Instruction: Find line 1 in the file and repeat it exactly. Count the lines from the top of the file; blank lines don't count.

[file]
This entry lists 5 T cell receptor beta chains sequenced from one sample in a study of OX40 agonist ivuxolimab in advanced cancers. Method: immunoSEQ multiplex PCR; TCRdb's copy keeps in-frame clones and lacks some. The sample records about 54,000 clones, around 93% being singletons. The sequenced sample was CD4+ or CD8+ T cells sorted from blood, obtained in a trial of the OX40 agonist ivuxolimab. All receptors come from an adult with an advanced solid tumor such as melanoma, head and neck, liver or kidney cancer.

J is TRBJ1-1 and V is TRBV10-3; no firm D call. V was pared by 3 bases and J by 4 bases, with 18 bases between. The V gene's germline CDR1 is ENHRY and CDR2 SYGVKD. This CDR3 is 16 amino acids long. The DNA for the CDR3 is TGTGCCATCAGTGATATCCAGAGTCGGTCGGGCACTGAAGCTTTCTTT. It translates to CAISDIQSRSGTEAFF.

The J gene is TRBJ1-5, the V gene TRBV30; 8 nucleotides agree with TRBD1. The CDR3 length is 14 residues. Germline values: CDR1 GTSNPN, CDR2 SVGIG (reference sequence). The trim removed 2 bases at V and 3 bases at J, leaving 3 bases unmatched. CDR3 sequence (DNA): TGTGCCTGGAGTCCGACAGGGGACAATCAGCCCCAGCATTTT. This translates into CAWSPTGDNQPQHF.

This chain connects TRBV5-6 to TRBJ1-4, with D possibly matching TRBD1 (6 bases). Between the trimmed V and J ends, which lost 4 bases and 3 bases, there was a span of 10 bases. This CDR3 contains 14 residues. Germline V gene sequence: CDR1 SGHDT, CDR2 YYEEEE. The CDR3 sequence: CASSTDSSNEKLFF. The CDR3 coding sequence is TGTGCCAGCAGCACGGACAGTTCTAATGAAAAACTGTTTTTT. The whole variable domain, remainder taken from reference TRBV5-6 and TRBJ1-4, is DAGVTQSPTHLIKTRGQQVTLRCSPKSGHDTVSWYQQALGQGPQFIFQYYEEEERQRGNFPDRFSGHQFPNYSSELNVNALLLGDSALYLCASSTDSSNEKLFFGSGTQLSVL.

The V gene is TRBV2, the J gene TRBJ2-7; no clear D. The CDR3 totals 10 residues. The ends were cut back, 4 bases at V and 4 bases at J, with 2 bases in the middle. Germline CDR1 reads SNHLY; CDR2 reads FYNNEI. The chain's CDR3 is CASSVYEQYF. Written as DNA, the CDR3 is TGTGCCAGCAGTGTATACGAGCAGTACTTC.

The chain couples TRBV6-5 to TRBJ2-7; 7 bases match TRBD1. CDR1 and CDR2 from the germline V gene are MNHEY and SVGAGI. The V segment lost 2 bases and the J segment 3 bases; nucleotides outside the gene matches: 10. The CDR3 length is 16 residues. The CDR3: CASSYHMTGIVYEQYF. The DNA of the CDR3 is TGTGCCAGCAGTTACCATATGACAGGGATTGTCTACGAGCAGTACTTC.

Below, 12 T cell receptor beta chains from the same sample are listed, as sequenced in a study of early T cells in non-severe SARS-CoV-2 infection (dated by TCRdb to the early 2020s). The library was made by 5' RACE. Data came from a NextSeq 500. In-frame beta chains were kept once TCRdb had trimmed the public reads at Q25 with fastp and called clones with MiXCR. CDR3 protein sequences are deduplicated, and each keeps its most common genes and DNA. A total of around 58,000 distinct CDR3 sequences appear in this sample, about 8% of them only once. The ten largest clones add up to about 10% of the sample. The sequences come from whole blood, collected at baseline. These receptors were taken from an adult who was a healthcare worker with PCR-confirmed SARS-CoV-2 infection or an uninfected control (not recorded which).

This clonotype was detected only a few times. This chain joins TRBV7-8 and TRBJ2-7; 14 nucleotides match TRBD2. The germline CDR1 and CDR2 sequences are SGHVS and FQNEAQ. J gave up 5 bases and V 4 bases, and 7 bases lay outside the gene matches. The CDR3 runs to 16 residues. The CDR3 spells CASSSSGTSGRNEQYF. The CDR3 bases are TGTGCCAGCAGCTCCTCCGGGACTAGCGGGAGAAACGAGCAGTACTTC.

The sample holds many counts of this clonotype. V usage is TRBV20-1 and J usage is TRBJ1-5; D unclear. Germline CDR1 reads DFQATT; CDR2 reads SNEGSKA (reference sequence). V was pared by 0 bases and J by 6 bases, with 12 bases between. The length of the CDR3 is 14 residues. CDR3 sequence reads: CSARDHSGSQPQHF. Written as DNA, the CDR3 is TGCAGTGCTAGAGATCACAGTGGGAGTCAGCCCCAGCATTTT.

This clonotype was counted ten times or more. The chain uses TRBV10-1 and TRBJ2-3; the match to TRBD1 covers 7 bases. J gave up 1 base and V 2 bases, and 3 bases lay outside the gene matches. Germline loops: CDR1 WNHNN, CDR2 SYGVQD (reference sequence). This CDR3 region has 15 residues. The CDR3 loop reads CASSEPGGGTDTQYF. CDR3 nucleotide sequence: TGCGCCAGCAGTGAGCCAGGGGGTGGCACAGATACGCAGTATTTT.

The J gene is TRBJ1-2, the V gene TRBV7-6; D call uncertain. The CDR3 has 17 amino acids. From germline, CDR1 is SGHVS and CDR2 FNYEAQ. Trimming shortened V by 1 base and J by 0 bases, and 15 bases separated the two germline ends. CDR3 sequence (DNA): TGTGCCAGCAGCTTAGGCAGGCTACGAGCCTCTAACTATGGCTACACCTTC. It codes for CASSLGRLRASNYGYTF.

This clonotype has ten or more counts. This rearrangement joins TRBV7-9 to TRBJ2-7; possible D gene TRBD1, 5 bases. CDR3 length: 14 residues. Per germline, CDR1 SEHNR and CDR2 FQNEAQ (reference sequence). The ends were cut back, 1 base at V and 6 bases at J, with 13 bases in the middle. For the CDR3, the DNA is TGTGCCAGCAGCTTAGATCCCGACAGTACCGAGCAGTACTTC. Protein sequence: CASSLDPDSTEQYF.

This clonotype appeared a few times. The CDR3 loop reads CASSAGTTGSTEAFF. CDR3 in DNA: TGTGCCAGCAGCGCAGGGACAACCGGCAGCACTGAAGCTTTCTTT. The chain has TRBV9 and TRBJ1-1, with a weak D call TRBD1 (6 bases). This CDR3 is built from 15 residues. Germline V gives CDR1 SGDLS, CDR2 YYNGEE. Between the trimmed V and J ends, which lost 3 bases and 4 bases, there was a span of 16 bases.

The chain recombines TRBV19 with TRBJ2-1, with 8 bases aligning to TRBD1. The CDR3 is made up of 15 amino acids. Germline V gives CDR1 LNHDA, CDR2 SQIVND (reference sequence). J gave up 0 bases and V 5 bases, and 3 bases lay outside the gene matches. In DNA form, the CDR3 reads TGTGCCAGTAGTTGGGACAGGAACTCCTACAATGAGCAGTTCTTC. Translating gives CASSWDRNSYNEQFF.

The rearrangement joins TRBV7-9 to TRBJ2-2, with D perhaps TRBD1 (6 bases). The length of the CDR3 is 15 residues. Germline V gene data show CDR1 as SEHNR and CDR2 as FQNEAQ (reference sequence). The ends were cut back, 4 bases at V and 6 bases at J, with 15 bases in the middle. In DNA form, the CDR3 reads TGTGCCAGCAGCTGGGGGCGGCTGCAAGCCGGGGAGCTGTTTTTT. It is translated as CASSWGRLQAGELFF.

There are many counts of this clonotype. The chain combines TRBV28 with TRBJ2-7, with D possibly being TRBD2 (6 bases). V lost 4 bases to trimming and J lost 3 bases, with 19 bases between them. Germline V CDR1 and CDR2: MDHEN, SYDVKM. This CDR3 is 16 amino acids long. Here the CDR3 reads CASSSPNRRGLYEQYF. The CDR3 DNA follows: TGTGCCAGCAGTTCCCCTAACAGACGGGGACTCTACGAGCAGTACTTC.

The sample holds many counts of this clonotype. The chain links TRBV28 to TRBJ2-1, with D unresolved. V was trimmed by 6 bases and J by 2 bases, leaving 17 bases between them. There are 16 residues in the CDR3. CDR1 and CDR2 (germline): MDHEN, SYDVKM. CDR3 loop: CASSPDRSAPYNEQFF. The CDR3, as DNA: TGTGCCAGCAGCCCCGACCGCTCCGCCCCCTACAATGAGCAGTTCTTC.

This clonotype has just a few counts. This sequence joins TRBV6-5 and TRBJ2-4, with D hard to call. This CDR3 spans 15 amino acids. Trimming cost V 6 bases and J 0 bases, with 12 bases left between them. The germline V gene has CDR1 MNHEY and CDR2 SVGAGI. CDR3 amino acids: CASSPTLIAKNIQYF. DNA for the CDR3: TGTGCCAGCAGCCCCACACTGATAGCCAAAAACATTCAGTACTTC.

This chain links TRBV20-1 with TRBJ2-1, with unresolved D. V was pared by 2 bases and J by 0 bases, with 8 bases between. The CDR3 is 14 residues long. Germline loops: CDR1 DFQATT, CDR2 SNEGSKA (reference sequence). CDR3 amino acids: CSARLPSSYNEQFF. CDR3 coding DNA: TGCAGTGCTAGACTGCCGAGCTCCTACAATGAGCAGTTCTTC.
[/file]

This entry lists 5 T cell receptor beta chains sequenced from one sample in a study of OX40 agonist ivuxolimab in advanced cancers. Method: immunoSEQ multiplex PCR; TCRdb's copy keeps in-frame clones and lacks some. The sample records about 54,000 clones, around 93% being singletons. The sequenced sample was CD4+ or CD8+ T cells sorted from blood, obtained in a trial of the OX40 agonist ivuxolimab. All receptors come from an adult with an advanced solid tumor such as melanoma, head and neck, liver or kidney cancer.